Welcome!


Welcome!! My name is Paul Lappen. I am in my early 50s, single, and live in Connecticut USA. This blog will consist of book reviews, written by me, on a wide variety of subjects. I specialize, as much as possible, in small press and self-published books, to give them whatever tiny bit of publicity help that I can. Other than that, I am willing to review nearly any genre, except poetry, romance, elementary-school children's books and (really bloody) horror.

I have another 800 reviews at my archive blog: http://www.deadtreesreviewarchive.blogspot.com (please visit).

I post my reviews to:

booklore.co.uk
midwestbookreview.com
2 yahoo groups
Amazon and B&N (of course)
Librarything.com
Goodreads.com
Bookwormr.com
Books-a-million.com
Reviewcentre.com
Onlinebookclub.org
Pinterest.com
and on Twitter
(seriously)

I am always looking for more places to post my reviews.

Friday, January 20, 2012

Diary: Alone on Earth

Diary: Alone on Earth, JD Weldy, 2011 (Kindle e-book)

It's normal to wonder what it would be like to be the last person on earth. That is, until it actually happens

David is a senior citizen who has reasons for wanting to cut himself off from the rest of the world. He finds an isolated house outside of a small town in Alabama, where he plans to spend the rest of his days with his faithful dog, Ralph. One day, the whole world is menaced a strange humming sound. The media is full of speculation as to the cause. Several hundred people are driven to suicide, including one of David's neighbors. Countries are ready for war, convinced that their "enemy" is about to attack. David goes to bed.

The next morning David wakes up to no electricity, and no battery power, either. Even new, freshly charged batteries are dead. David travels to the houses of his neighbors, to find them deserted. He visits the small town, a place called Axis, to find it also deserted. He finds a motorcycle that he can push start, and visits Mobile, Alabama. He finds hundreds and hundreds of abandoned, burning cars, like people were in a panic. But there are no people, not even dead bodies. He finds the same thing in Atlanta, along with signs that people tried very hard keep something out, or in.

The book turns into something of a psychological battle between David and a being that he calls The Blackness. David feels that it wants him dead, but it can't kill him, so it torments him constantly. David hears Ralph barking, but no matter how much he calls out to Ralph, he doesn't come. David also hears voices that he should recognize. David and The Blackness meet late in the book (think "demon from hell"). David decides to travel west to keep looking for any other people. For some reason, he feels that answers will be found at the end of Interstate 90, in the town of Van Horn, Texas. As he travels, with The Blackness making it as hard as possible, David has to maneuver around thousands and thousands of smashed and burning cars, but still no people. Does David reach the end of his journey? Does he discover what happened to mankind?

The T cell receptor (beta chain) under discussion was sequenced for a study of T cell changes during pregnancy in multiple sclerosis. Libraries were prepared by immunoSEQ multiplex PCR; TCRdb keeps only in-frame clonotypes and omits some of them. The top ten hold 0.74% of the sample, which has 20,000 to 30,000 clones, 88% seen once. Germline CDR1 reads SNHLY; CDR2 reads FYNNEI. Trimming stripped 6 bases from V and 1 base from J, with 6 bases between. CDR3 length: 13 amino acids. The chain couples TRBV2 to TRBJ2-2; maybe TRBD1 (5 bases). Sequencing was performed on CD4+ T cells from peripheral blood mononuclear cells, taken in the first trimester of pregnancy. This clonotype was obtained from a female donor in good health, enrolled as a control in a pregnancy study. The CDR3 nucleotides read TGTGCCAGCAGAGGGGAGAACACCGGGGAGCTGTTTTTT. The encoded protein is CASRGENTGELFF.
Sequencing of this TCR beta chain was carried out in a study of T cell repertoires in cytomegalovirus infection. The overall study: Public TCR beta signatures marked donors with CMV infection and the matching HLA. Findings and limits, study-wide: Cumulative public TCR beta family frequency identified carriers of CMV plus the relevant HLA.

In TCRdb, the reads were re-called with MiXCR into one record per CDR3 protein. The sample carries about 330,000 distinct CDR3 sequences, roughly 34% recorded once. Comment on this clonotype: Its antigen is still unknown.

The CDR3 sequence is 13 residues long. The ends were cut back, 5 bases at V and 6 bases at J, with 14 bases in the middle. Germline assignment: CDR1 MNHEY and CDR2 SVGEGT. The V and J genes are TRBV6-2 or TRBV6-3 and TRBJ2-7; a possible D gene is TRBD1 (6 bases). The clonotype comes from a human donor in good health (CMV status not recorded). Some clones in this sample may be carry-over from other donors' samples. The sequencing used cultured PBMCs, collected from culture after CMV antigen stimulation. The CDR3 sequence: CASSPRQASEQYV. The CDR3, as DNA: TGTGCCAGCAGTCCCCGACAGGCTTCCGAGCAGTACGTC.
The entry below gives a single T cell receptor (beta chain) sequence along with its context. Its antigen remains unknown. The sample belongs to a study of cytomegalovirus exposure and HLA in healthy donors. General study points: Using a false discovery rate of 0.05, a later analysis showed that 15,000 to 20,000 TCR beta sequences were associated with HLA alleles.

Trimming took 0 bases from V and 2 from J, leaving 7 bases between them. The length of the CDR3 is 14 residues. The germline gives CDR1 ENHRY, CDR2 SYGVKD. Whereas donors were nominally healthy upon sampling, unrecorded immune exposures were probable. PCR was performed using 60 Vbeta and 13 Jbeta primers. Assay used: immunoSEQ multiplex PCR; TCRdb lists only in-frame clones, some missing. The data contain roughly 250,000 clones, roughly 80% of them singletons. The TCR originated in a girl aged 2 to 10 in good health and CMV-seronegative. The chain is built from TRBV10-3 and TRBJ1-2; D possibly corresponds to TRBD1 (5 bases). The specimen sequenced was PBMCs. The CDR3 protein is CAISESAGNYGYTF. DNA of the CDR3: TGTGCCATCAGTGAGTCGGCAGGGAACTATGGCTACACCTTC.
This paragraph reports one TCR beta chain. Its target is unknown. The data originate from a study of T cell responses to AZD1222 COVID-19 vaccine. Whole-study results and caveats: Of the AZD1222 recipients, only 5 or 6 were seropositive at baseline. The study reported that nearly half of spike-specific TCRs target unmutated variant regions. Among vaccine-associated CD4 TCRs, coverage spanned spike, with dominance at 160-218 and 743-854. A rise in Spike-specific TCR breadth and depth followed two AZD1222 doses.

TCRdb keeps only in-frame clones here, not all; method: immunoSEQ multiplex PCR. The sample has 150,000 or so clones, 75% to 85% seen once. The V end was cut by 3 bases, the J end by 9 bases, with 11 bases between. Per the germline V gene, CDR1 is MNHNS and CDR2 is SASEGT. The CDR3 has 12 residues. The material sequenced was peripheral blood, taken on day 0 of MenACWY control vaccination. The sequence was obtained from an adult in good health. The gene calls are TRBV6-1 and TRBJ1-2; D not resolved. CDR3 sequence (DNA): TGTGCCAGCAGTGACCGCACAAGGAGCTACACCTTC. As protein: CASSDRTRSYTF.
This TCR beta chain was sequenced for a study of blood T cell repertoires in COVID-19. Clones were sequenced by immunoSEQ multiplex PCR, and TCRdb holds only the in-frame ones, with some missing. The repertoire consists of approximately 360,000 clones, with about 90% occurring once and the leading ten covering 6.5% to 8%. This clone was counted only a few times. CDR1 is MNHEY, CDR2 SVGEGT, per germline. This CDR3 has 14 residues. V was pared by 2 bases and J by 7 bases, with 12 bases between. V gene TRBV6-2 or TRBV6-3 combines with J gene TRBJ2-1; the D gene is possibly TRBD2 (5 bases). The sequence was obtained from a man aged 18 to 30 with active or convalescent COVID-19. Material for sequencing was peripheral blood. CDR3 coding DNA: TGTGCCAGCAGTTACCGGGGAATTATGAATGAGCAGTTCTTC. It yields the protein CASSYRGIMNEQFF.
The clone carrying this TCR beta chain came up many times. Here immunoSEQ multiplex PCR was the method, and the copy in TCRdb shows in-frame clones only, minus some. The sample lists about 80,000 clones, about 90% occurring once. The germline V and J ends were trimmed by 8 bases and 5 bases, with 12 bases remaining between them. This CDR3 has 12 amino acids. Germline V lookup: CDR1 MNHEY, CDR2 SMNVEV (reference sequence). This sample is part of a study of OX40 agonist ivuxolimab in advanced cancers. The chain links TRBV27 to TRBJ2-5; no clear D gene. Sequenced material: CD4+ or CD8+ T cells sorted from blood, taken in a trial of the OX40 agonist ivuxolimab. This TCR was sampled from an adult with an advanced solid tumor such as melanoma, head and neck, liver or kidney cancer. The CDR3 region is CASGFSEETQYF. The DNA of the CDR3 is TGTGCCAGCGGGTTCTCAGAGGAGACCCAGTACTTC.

Told all in diary form, this is a really interesting suspense story. It does a very good job of showing the despair that will set in after the "novelty" wears off, including the wondering if God would really let such a thing happen to His people. It is very much worth reading.

Thursday, January 5, 2012

The House of Dark Shadows

The House of Dark Shadows, Digger Cartwright, Xlibris Corp., 2011

This is a novel about an Internet romance that starts off very innocently. It quickly enters the realm of weird and bizarre.

Alex Rommel is a young, hotshot attorney in present-day Charleston, South Carolina, with a large hole in his heart. Not only did Shannon, his long-time love, break up with him, but she also moved to Brazil, with the intention of never being found by Alex. One day, he runs into an old college buddy with his new girlfriend, who he met on the Internet. They seem totally compatible and happy, so Alex, the last of the Internet dating skeptics, joins a dating site.

He gets an e-mail from Hope, a twenty-something French photojournalist who is living in Atlanta, and studying for her doctorate in international relations. She is a bit of a traditionalist, insisting that Alex come to Atlanta for their first date. The fact that she is gorgeous makes the travel very much worth it. She also lets Alex know that she is a virgin, and will stay that way until her wedding night. Hope does and says several things that, individually mean nothing, but when put together, mean that something is not right.

After their second date, Alex gets a phone call from Charity, Hope’s mother. First, she demands Alex be tested for HIV, in Atlanta, by a doctor of her choosing. Then, she wants to know when Alex is going to marry Hope. Right after that, she implies that Alex doesn't know how to satisfy a woman. In the meantime, Alex owns a piece of ocean front property in Hawaii, that a shadowy corporation named Xanadu Holdings wants very, very much. Alex learns that Xanadu is having him followed, because they know about him seeing Hope in Atlanta. Things are getting more and more bizarre, so Alex's friends encourage him to get out now, before it is too late. Does he listen to them, or does Alex see things through to the bitter end?

This is a really good cautionary tale about Internet dating. That person with whom you have a blind date could be just a jerk. He or she could also have ulterior motives of a very different sort. This one will keep the reader very interested